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Edinburgh Fringe 2011

Jet Set Go

Go Fly Productions

Genre: Musical Theatre


theSpace on Niddry Street


Low Down

High camp at high altitude is the name of the game in this enjoyable expose of life in the air. Join this crew at Go Fly Airways as they soar high in the sky en route to sunny New York. There’s plenty of cheese and kitsch on the menu as well.


Four guys, four girls and four musicians make up the crew of this Go Fly Airways flight across the pond to the Big Apple. Cramming as many fare-paying audience into the stifling cabin as they possibly could, this crew showed that life on the other side of the curtain is rather less glamorous than it perhaps was when their forefathers were flying the flag half a century ago.

These days it’s more like taking cattle to market, except that cattle probably get more legroom, better food and are treated with more courtesy and respect by their handlers. You can see why as well. Life as a pilot was recently described to me as ninety per cent pure boredom coupled with ten minutes of frenetic activity as you tried to get airborne and then land the thing. Life in the back of the cabin is hardly that stimulating either. But I’ve always thought that with a bit of imagination, cabin crew could have a lot of fun with their charges.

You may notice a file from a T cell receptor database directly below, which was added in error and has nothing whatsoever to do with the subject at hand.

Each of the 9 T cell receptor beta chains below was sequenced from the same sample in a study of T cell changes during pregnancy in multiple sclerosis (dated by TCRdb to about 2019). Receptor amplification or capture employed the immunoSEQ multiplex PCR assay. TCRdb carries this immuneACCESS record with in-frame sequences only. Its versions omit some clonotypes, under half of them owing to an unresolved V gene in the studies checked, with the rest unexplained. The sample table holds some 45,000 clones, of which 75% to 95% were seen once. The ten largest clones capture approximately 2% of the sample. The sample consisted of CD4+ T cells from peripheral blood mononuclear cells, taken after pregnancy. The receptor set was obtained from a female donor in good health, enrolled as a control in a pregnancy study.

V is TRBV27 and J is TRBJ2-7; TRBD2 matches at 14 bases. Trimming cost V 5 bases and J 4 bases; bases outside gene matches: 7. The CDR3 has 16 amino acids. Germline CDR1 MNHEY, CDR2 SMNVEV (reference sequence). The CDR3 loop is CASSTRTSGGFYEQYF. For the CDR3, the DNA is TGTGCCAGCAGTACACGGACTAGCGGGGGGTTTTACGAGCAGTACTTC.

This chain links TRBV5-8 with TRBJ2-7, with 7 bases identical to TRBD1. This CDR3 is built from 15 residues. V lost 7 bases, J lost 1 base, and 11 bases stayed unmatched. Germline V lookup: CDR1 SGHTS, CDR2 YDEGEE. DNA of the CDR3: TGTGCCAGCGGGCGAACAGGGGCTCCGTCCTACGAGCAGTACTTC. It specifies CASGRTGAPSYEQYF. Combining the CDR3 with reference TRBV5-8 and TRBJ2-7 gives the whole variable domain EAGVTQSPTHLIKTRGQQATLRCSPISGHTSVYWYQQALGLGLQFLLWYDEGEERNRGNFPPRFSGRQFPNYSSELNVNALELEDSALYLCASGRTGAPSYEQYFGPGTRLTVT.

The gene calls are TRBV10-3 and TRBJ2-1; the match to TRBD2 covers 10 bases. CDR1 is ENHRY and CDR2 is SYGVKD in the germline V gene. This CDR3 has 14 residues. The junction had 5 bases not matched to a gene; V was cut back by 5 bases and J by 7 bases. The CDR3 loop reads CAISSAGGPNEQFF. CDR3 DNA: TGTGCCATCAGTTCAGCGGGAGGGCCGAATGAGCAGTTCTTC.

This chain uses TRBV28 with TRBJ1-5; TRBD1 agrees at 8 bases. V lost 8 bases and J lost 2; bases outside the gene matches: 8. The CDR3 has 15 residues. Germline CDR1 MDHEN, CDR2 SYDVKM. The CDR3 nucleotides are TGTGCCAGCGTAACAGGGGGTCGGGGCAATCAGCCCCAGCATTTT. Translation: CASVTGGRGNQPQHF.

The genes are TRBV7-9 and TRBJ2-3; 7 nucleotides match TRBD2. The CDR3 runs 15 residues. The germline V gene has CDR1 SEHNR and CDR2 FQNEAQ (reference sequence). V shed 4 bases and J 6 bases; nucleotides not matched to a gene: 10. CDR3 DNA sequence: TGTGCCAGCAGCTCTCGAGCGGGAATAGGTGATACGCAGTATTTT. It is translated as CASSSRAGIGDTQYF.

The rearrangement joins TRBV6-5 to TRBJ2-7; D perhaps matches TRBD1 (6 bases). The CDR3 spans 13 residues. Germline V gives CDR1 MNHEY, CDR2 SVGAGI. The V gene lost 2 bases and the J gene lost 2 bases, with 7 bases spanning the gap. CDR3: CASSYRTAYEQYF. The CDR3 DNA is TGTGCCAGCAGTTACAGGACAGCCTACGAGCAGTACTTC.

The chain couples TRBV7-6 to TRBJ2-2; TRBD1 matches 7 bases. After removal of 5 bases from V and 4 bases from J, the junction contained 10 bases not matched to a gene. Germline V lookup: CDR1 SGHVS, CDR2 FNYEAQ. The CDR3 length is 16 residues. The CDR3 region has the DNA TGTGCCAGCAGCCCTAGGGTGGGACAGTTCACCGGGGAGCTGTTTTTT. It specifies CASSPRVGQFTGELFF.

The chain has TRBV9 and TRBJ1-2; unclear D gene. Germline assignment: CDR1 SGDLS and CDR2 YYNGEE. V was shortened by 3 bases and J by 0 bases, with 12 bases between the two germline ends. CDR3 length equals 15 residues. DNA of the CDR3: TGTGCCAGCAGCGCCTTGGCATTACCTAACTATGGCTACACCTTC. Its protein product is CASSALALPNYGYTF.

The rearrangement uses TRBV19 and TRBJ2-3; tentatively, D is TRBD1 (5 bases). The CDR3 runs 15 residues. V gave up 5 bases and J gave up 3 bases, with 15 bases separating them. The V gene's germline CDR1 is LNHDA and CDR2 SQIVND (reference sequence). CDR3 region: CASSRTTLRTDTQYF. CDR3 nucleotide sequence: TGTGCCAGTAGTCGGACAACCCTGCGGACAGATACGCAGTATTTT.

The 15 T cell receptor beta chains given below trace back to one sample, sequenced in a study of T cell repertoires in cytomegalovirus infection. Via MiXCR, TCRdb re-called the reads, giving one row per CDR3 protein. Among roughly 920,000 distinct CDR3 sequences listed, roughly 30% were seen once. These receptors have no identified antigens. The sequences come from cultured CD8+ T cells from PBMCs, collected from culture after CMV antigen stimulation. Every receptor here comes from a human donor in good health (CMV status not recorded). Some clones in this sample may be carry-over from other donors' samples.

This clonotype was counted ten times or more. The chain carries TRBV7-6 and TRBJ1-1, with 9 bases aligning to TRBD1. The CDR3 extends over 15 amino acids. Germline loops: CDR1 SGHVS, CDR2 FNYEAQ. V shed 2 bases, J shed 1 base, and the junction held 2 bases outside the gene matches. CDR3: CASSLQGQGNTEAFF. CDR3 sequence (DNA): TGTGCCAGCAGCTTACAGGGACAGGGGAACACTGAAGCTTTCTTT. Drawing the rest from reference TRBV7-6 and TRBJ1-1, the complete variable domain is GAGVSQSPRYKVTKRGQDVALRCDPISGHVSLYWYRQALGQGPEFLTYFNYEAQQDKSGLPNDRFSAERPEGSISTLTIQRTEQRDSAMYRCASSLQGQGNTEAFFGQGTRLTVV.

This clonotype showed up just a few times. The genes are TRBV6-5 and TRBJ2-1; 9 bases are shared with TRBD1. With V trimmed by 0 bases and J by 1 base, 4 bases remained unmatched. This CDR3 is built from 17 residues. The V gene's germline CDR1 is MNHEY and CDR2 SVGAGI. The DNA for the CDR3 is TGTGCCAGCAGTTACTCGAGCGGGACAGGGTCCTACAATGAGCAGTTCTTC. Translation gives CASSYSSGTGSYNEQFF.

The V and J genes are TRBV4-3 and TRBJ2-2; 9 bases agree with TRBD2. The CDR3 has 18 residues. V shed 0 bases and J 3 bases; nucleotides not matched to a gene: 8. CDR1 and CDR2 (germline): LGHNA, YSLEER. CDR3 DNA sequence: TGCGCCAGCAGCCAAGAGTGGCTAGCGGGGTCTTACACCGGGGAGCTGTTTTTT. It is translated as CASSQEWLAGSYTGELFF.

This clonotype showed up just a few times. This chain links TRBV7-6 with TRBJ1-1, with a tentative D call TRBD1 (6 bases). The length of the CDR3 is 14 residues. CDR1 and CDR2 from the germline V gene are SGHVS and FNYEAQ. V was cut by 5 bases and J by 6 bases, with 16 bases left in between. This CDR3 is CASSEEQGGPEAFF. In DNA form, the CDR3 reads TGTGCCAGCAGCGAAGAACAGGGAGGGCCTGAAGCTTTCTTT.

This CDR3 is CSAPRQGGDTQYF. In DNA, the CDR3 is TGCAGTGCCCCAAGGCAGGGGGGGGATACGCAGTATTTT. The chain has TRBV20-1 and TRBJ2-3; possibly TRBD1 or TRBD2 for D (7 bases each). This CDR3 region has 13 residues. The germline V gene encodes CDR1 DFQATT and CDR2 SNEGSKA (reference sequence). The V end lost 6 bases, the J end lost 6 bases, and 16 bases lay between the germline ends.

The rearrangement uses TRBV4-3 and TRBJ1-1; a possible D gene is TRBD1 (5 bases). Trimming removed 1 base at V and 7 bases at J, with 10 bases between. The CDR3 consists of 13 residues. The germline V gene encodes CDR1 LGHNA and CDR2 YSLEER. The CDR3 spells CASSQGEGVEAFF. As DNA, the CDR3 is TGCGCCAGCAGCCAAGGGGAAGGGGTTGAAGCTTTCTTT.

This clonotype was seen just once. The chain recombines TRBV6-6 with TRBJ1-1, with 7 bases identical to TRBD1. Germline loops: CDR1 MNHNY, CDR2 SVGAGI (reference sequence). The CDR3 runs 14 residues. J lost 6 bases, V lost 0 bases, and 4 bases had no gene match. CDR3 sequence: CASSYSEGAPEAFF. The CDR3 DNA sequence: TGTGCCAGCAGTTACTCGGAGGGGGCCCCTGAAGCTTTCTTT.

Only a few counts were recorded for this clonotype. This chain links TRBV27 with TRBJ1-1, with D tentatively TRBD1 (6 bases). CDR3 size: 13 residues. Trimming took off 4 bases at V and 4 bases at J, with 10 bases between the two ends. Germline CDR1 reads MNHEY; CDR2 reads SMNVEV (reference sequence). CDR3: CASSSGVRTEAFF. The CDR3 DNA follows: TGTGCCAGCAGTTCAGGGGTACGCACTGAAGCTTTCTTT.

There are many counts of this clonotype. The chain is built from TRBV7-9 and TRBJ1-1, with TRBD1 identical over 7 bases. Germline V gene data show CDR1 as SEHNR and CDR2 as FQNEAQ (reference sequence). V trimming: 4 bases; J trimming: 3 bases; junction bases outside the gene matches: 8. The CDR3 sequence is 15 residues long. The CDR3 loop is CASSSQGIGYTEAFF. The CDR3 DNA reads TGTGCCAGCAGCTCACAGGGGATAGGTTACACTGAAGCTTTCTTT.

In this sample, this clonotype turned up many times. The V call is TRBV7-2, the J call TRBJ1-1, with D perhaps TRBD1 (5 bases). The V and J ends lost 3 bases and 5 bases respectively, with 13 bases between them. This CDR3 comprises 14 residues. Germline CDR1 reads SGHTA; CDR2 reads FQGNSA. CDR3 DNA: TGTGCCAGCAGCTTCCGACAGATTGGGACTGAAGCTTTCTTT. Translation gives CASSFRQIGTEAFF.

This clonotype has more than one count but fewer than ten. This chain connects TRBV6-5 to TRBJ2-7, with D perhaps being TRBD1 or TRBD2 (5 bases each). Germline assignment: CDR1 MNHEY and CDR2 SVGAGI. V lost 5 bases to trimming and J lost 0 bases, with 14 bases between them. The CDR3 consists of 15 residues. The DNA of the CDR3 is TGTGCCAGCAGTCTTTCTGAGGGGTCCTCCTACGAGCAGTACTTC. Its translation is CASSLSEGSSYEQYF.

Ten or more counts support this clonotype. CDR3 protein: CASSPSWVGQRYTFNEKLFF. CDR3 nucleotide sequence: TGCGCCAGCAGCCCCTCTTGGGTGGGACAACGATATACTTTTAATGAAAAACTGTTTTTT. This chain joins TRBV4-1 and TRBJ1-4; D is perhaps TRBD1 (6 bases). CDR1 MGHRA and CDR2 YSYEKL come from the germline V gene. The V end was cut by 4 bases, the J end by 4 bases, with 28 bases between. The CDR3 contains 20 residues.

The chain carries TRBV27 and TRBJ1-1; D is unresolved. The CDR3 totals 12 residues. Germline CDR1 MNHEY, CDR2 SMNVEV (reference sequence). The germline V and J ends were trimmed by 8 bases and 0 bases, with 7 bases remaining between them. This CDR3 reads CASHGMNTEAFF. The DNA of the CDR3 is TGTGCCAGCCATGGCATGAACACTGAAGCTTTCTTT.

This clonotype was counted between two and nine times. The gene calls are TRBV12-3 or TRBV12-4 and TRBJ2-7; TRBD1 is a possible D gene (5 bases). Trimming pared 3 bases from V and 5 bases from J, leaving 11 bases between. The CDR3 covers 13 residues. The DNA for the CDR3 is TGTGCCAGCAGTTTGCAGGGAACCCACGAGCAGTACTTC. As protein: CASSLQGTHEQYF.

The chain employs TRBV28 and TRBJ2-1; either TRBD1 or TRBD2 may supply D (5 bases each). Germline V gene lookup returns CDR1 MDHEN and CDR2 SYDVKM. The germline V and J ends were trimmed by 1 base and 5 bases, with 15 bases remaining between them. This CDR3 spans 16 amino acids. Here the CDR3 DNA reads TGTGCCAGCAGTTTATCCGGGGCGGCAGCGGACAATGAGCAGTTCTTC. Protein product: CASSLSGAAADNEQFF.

And Jet, Set, Go! show just how they might do that, and with cheesy gusto too. ‘High camp’ would be underselling the degree of kitsch on display here.  Ryan has the hots for Richard, but the latter’s more interested in the dishy Italian guy in 26C. Julia can’t wait to eat Jim, the pilot, once they’re airborne and Richard’s desperate to woo first-timer Melanie. Nicola is torn between her boyfriend and her job and Hayley is anxious to avoid being left on the shelf.
That’s about the extent of the plot but the journey flies by in a whirlwind of ensemble and solo pieces accompanied by some cheeky plane-stylised choreography. Jack Mosedale (Ryan) was about as camp as Alan Cummings in High Life (remember that one, Air Scotia with the ferocious Siobhan Redmond as the purser) and had a good voice, as did Rosie Brown (Hayley). Jessica Jupp as the nervous Melanie got the balance right between being cute and earnest and every inch of the diminutive Ceci Mourkogiannis screamed “man-eater”.
The troupe were clearly most comfortable in the big ensemble numbers. Granted, this was only their second flight, but some of the solo voices struggled to make themselves heard over the excellent four piece band and parts of the dialogue lacked punch and conviction.   The gents’ costumes need to make the acquaintance of an iron, flight attendants serving first class passengers don’t go around with their ties at half mast and the lights need adjusting a bit as you tended to lose cast members using the outer reaches of the tight set. But these are minor issues in what was a pleasant eighty minute expose of the lives and loves of the trolley dolly brigade whose clarion call to the awkward sods that are the passengers remains the ever memorable “you for coffee?”